The Bears are hoping Nate Vasher can regain his form and help the defensive secondary regain its swagger.
Daily Herald file photo
BOURBONNAIS - A team's secondary won't determine whether it wins the Super Bowl.
Defensive football remains too interconnected to point to one position group as the leading indicator of either success or failure.
But the Bears' startling inability to stop Buffalo's passing game in Saturday's exhibition opener (the Bills completed 85 percent of their throws and posted a 96.7 quarterback rating) points the spotlight on the defensive backs and makes one wonder:
How does the Bears' talent level in the secondary - as measured by their NFL draft status which indicates potential - stack up with recent Super Bowl champs?
How about with NFC North foes who stand in the Bears' way this year?
As it turns out, seven of the last 10 Super Bowl champs featured at least one NFL first-round pick in their starting secondary.
The 2000 Baltimore Ravens, regarded as one of the greatest defensive units in NFL history, went to the biggest extreme and trotted out three first-round picks with a second-rounder to get the job done.
And the three Super Bowl champs that didn't have a first-round pick in their secondary? They each had one second-rounder in the lineup.
Which brings us to the Bears.
In Saturday's exhibition loss at Buffalo, they had a fourth-rounder (Nathan Vasher), a fifth-rounder (Kevin Payne), a sixth-rounder (rookie Al Afalava) and a seventh-rounder (Trumaine McBride) serving as the starters.
That's not quite as dire and below the norm as it sounds.
When cornerback Charles Tillman (back surgery), free safety Danieal Manning (hamstring) and cornerback Zackary Bowman (hamstring) get healthy - presumably in time for the Sept. 13 opener at Green Bay - the Bears should have two second-rounders and two fifth-rounders in their lineup.
That wouldn't put the Bears terribly far behind the Minnesota Vikings, who boast a secondary of Pro Bowl cornerback Antoine Winfield (a first-rounder in 1999) and three recent second-round picks.
"Tillman's been a good player for us," said Bears general manager Jerry Angelo. "We like this Zack Bowman. He got banged up. Durability's been an issue. Nathan Vasher, hopefully we get Nathan back to form. Those are two pretty good corners for us at one time. We get them back, we're kind of right there in the mix."
While Angelo hasn't selected a defensive back in the first round since joining the Bears in 2001, he swapped the team's 2006 first-rounder to Buffalo to get the picks that became Manning (early in the second round) and nose tackle Dusty Dvoracek (early in the third).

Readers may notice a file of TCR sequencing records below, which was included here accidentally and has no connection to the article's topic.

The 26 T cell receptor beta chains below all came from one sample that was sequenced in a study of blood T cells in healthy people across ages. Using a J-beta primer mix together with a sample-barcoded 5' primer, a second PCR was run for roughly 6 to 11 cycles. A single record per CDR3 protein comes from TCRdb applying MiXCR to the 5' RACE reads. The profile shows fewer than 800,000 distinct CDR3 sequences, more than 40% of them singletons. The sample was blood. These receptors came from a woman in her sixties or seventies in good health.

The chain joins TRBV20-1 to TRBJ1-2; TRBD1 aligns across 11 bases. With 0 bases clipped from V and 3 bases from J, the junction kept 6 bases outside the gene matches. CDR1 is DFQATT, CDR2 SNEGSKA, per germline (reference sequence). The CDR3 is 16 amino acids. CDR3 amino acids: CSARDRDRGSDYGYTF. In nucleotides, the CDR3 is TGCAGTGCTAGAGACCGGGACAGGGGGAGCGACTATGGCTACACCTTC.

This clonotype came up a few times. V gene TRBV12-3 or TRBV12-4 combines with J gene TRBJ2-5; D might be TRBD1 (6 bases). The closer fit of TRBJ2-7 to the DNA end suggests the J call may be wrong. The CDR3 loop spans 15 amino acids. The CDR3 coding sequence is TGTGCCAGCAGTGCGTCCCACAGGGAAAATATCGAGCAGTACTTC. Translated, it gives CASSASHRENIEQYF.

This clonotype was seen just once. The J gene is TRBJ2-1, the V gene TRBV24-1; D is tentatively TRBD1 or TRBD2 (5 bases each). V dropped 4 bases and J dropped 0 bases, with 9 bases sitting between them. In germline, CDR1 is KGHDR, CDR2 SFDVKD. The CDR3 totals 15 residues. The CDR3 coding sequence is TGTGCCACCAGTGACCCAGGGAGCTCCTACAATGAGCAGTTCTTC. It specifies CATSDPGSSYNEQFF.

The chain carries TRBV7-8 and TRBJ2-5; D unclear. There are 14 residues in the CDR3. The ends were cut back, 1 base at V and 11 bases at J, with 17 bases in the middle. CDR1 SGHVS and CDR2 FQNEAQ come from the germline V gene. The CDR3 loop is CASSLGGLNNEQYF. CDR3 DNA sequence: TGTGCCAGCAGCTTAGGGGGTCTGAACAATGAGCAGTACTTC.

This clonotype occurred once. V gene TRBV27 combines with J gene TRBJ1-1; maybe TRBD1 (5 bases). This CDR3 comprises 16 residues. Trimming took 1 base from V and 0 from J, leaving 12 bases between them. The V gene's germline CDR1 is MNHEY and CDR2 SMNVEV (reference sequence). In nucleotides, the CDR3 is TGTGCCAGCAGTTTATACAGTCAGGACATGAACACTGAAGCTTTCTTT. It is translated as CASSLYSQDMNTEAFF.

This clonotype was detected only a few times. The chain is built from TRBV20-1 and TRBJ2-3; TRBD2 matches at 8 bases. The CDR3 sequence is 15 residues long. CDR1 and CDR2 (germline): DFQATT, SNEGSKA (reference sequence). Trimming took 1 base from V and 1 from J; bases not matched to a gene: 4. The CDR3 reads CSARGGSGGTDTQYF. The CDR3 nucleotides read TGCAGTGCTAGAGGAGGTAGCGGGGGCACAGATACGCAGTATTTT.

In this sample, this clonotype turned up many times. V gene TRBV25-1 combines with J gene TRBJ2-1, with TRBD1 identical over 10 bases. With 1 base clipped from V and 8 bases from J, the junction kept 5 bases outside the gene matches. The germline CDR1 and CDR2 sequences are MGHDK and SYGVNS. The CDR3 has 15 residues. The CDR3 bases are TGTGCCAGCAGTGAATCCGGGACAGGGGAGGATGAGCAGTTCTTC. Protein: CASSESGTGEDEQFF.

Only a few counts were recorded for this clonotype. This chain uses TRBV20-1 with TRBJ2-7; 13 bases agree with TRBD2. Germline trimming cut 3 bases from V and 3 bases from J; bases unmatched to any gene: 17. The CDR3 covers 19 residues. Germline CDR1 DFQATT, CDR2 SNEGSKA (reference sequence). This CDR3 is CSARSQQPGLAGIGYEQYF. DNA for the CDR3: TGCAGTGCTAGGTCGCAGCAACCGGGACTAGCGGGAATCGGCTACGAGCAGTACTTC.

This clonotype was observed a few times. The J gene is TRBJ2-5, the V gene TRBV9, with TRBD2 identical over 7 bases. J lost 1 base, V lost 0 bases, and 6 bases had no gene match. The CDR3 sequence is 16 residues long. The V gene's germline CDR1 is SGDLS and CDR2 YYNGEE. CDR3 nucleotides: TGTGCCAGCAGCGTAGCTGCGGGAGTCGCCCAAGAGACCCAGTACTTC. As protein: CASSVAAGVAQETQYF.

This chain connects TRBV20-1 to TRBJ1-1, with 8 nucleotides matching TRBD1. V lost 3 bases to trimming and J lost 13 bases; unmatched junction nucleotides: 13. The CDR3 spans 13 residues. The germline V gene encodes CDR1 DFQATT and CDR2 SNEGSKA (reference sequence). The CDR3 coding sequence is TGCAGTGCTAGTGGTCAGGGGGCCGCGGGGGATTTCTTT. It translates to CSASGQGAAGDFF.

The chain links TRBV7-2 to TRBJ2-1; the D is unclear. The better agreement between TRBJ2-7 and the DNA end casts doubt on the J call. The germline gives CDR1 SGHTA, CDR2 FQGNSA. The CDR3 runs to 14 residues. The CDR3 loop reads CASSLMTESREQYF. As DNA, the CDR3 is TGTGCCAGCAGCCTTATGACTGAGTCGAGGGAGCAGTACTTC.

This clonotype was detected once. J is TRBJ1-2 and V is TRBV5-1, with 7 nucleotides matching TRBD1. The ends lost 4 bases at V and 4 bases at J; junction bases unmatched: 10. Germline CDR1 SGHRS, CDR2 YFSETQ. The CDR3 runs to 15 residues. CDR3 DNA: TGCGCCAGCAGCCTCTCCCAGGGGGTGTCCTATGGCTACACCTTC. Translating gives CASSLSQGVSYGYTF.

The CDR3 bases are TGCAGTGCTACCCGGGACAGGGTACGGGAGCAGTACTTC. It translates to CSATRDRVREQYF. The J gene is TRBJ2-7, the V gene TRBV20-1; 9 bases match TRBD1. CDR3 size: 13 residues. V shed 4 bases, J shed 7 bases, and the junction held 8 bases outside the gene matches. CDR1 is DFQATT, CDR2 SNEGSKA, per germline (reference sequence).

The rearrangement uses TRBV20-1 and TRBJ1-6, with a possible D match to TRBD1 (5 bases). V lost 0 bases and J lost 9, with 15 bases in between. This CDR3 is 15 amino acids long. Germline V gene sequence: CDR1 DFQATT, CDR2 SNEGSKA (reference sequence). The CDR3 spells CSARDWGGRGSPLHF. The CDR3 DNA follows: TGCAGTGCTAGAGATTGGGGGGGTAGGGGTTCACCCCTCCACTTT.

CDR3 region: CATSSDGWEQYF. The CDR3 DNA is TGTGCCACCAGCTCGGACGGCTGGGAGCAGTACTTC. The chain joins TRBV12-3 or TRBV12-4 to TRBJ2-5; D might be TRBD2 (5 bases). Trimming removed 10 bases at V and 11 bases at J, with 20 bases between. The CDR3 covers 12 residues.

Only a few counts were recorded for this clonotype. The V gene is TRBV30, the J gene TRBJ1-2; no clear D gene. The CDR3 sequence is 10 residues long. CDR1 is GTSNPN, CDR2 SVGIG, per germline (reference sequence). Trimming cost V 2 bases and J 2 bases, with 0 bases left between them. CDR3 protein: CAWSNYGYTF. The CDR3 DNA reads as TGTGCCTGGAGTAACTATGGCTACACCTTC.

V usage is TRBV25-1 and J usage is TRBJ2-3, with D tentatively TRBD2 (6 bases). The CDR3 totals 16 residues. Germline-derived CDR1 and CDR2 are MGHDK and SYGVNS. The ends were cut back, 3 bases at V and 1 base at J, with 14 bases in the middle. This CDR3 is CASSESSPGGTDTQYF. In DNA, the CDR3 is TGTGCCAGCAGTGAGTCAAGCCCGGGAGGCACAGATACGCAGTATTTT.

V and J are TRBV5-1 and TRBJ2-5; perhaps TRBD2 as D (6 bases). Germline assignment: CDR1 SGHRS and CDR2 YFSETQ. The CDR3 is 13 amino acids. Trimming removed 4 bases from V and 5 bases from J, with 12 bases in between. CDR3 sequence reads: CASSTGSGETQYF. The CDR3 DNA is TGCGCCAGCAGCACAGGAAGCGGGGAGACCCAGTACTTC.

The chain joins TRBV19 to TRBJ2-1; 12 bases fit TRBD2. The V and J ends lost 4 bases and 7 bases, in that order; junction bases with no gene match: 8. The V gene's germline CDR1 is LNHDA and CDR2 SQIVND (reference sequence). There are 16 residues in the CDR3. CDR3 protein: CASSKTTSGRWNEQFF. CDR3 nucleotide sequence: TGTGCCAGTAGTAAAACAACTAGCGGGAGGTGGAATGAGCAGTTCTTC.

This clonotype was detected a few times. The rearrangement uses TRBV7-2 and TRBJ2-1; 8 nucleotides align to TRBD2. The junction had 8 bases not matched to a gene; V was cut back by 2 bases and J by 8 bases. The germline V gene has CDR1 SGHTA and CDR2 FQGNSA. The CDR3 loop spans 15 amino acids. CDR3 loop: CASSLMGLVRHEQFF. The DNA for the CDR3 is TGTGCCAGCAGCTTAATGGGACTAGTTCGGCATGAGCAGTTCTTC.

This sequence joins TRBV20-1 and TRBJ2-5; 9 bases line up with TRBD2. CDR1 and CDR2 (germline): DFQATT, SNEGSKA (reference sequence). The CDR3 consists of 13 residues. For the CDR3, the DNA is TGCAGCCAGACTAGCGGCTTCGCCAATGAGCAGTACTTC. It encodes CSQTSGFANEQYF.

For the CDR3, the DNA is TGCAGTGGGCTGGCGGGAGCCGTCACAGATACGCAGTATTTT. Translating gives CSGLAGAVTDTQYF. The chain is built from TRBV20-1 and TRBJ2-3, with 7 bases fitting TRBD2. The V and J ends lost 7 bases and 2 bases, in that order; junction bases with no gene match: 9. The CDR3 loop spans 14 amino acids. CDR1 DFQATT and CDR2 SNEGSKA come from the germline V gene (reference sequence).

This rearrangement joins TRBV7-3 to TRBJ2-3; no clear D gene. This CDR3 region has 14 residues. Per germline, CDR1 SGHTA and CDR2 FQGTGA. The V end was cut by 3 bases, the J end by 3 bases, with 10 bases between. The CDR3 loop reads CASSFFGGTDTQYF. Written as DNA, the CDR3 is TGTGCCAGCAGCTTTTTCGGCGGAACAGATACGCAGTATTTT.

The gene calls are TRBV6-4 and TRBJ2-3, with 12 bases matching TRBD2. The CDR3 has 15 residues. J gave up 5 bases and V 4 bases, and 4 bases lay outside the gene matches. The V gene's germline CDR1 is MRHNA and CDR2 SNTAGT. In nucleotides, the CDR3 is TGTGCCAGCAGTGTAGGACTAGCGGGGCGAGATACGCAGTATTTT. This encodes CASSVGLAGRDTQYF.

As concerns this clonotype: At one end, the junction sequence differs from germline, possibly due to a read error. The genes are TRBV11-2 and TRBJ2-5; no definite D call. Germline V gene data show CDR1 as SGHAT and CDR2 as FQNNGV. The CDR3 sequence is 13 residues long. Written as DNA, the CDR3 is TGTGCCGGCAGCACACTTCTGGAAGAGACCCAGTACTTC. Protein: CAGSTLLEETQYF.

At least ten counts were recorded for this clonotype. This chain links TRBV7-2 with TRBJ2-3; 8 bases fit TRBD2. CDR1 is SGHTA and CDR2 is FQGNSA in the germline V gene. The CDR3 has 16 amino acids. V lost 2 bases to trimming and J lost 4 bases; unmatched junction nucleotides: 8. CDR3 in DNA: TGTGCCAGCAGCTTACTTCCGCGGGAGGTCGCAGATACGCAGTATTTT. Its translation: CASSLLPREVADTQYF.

"Corner is a very difficult position to find because you're looking for athleticism and size," Angelo said. "You try to find a big guy with top talent, it's hard to do. They go very high in the draft. They usually get drafted a round, even two rounds (earlier) than another position, because of the value of that position.
"So it's not a matter of we don't put any emphasis on it. We drafted guys here. It all starts with your first and second corners. You've got to have two quality corners, particularly your first guy. We feel good. We get our guys back, we'll feel a lot better about the position. If we don't? Yeah, it's a concern. It is."
A concern that'll fall directly on new defensive backs coach Jon Hoke's shoulders. When he watched the Buffalo tape, he was disappointed in the secondary's lack of consistency with their technique.
"He graded us tough," said Corey Graham, who split his time between nickel and left corner. "We definitely need to go out there and make some more plays, make some things happen, create more turnovers.
In the Bears' first practice after the Buffalo game, Hoke took the team's seven healthy cornerbacks aside and worked extensively on tedious matters like footwork and hand positioning - though he would've done the same had the Bears picked off 10 passes and not allowed a single completion.
"You've always got to work technique, especially at defensive back," Hoke said. "That's the one thing you've got to rely on is your technique. If everything else fails, technique will get you through the game. Your keys will get you through the game.
"And if you're consistent with your technique, then you're going to put yourself in position to make plays."
Though that's not the most important step.
During the 11-on-11 portion of Monday's practice, McBride covered wideout Earl Bennett so tightly on a deep route that the undersized corner had one hand on Bennett's facemask and the other pulling Bennett's orange shorts down to his knees.
Bennett still caught the ball.
"(McBride) has got to finish," Hoke said. "That's football. Being in great position and not making plays doesn't get you a whole lot."